You might model with the poem on the overhead--or use your laminated poem on chart with highlighter tape. Have them locate word wall words in the poem to start with. If easy words like MOM, DAD, STOP, GO, LOVE, PIZZA show up, you might want to have them highlight those words, too!

Oh--I just thought of something else we do! We have fifth grade buddies who come to read to us for about 1/2 hour each week. Once we get a few poems under our belts, I have my kids SURPRISE their buddies one day by READING TO THEM from their poetry folders. The kids are so proud. Then, as we get going with Guided Reading/Reading Workshop, the kids have books to read to their buddies, too. But it's fun to see my first graders get their poetry folders out all year long and share the new poems with their buddies. I'm starting to get former students as buddies so it's fun for them to hear the old poems we did when they were in first grade!

If you make a list of things kids can do when they complete their work, be sure to add "Read from your Poetry Folder".

You can't go wrong with poetry folders and you don't have to start with a certain routine and keep it all year long if it doesn't work. Poetry folders are, from my experience, very flexible and WORTH IT!!!

If you do Units of Study (Lucy Calkins' Writer's Workshop), be sure to include non-rhyming poems in your Poetry folders. Kids need to be familiar with poems that don't rhyme because that's basically what they will be writing when you get to that unit.

Have fun!

teach & learn 07-10-2007 08:35 AM

way back when I taught first and loved it. I had folder with all my poems, but someone borrowed it and never returned it! Ugh!!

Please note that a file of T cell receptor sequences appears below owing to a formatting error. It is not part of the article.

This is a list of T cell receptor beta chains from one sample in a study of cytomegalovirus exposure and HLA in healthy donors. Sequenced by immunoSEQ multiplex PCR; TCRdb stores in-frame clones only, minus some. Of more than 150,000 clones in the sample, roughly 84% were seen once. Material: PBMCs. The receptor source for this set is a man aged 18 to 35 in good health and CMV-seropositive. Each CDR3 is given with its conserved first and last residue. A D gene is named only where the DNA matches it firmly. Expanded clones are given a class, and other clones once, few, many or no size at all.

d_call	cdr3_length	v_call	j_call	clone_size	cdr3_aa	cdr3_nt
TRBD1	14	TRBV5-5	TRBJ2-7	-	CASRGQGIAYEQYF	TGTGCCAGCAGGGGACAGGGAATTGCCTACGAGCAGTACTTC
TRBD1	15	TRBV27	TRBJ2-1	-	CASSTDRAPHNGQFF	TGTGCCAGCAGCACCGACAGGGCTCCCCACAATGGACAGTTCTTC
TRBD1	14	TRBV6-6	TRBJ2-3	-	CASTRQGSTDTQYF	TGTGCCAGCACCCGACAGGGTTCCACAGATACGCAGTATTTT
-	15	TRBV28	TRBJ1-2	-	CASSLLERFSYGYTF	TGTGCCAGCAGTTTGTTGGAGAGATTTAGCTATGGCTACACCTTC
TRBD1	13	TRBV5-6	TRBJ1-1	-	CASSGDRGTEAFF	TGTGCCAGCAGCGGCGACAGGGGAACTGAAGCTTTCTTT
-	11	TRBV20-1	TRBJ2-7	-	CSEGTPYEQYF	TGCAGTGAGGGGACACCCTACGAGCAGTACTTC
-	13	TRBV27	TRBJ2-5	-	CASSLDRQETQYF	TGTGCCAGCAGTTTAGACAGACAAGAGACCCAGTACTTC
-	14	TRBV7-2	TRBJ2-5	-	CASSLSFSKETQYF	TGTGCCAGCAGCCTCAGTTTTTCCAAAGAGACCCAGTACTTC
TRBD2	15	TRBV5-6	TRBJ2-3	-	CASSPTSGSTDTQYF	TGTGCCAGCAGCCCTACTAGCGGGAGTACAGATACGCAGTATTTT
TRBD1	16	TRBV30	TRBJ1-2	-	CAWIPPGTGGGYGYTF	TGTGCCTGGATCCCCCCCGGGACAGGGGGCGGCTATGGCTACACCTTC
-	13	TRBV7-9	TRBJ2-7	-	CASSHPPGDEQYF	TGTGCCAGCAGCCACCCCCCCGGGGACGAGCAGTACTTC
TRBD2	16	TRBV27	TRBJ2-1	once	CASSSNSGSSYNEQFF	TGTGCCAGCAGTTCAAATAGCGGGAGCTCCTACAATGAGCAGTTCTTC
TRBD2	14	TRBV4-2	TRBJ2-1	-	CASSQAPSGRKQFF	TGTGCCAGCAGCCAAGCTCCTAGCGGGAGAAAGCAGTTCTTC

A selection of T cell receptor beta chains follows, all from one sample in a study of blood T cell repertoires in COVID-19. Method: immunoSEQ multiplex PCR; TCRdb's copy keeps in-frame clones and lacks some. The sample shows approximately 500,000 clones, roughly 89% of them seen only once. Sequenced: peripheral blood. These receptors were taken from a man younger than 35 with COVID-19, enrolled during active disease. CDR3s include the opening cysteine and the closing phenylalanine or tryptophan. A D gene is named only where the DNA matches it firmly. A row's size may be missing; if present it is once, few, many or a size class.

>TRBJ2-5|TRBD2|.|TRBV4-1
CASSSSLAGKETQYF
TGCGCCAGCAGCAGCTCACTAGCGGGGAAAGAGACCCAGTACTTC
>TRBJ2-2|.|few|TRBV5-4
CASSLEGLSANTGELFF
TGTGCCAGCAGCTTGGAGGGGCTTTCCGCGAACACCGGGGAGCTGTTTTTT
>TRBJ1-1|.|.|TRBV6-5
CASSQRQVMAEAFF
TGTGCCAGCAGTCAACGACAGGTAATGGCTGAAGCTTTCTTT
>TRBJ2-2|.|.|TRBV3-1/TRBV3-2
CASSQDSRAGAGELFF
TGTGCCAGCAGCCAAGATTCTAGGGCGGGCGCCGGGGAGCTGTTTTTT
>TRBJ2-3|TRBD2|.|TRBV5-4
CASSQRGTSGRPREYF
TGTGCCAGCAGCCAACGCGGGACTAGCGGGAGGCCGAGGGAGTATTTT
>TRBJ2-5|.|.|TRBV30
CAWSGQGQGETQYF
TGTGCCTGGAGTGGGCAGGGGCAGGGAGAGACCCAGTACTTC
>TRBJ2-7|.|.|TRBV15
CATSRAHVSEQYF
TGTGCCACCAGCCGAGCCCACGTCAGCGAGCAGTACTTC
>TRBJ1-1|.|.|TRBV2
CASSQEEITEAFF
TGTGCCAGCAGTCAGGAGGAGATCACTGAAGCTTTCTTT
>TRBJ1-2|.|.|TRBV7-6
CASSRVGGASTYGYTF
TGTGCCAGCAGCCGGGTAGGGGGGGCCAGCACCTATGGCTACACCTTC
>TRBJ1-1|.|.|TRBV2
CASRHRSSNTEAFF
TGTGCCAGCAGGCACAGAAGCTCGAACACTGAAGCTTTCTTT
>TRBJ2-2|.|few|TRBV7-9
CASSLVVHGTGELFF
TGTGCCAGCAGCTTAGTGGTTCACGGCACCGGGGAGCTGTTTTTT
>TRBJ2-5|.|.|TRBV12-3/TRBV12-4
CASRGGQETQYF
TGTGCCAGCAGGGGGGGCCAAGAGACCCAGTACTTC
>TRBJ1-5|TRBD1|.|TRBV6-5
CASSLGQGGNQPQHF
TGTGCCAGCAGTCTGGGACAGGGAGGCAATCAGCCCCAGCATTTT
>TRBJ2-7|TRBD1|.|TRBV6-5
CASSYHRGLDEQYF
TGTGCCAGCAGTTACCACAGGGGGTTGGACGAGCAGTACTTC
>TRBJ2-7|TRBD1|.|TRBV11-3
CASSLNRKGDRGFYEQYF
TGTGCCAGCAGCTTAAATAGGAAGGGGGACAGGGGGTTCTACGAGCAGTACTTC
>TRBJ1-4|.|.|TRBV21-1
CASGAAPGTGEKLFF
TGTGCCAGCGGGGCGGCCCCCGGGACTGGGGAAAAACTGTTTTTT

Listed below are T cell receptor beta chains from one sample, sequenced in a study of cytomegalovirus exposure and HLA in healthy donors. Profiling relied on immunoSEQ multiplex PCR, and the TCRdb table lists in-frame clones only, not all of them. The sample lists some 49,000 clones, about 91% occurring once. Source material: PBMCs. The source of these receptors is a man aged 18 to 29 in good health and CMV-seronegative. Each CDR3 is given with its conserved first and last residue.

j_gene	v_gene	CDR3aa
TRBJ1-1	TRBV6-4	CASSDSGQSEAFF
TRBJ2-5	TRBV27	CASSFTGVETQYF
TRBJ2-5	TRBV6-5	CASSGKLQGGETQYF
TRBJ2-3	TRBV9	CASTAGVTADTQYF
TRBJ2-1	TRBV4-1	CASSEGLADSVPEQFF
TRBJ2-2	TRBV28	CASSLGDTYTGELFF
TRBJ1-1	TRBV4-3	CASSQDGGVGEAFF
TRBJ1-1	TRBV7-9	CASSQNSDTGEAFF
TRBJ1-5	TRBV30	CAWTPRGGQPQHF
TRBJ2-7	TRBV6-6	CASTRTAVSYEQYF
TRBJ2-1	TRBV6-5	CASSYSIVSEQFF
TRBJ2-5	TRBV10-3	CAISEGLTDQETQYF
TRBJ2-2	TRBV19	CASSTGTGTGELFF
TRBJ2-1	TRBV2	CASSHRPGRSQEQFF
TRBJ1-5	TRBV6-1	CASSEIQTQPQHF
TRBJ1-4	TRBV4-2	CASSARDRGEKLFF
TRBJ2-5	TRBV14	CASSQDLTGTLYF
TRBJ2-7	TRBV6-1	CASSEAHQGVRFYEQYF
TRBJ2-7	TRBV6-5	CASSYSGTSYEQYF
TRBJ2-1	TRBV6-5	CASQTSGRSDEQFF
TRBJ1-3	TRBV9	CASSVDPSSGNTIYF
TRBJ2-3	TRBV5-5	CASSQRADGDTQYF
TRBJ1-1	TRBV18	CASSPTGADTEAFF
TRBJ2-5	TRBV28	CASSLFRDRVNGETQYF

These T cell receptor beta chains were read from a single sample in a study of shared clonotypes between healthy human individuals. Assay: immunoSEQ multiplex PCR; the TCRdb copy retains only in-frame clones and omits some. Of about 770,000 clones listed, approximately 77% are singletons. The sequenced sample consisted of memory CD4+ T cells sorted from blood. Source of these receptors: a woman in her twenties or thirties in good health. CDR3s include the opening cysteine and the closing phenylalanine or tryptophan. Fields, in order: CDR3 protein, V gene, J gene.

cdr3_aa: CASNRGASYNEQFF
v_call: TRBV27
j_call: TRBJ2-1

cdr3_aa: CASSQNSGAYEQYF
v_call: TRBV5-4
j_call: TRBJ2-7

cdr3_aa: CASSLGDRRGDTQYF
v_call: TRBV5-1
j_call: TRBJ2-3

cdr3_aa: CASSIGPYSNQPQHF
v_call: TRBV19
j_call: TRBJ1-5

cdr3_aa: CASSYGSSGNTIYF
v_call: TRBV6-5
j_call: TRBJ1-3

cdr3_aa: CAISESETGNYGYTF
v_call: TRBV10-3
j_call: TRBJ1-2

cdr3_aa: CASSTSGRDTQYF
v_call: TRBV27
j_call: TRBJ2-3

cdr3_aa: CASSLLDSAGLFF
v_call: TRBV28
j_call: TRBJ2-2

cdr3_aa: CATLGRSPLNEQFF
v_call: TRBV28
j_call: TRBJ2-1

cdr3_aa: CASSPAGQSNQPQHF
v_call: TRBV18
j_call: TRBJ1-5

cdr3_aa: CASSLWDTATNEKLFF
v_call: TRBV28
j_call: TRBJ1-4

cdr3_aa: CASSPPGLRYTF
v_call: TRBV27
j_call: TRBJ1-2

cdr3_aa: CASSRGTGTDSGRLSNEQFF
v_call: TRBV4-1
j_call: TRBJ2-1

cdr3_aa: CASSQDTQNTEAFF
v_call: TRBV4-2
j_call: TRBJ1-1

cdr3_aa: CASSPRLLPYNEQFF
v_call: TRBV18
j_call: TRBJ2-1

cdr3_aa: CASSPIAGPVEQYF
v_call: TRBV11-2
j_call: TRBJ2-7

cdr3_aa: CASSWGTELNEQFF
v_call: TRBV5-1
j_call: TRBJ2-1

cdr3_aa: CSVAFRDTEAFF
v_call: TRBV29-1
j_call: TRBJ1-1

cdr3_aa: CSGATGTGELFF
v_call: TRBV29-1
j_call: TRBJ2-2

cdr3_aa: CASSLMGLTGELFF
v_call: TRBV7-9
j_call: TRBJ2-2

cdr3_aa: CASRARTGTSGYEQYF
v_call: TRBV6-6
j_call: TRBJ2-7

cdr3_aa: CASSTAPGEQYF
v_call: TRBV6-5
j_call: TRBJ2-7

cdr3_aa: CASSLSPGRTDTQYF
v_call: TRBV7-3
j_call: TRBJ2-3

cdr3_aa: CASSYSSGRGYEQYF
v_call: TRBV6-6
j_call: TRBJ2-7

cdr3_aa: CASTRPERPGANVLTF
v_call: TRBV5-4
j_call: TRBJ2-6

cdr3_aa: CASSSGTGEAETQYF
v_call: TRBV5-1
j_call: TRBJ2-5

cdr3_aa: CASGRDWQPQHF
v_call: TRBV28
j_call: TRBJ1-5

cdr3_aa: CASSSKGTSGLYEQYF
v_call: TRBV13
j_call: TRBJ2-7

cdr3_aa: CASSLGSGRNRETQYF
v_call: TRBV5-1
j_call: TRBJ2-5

I used simple poems to start like Two Little Blackbirds as well as seasonal, holiday, and theme related poems.

I did one a week. I introduced it at the beginning of the week and we practiced it all week and then added it to our favorites. I usually did a few old favorites as a warm up to my shared reading. At some point in the week, they would glue it into their notebook and illustrate it. I used black and white composition books. I put the poem Keep a Poem in Your Pocket on the first page and then had them glue their new poem on the back of that page and illustrate on the next page, so that the poem and illustration were side by side.

I might use it during the week to look for sight words, letters, or word parts. I usually used it for Thursday night's homework- read a few poems to their family.

It's a great way to practice fluency, they are short and all feel successful as a result.

There are so many sources for poems, especially with the internet! I didn't have that! Oh, I would also use some of our songs in there too!

I'll bet other grade 1 teachers on here will share!
I am attaching Two Little Blackbirds so you can see how I got them ready for the kids!

Good Luck!!!

N2Teaching 07-10-2007 08:14 AM

Do any of you use these in your classroom? I'm really interested in doing these this year. However, I have a few questions!!! (Being the organized person that I am .... I need to get the information straight before I decide on it definitely!)
*Do you do these everyday? If so, what activities do you do with them each day?
*(This may sound crazy!) Where do you get your poems for the book? I don't know how I, personally, could come up with so many poems that 1st graders could be somewhat fluent with.
*Do the students copy the poems, or do you have them copied for them to glue in the notebook?

Any other information about the poetry notebooks would be gladly appreciated!!!!! Thanks so much!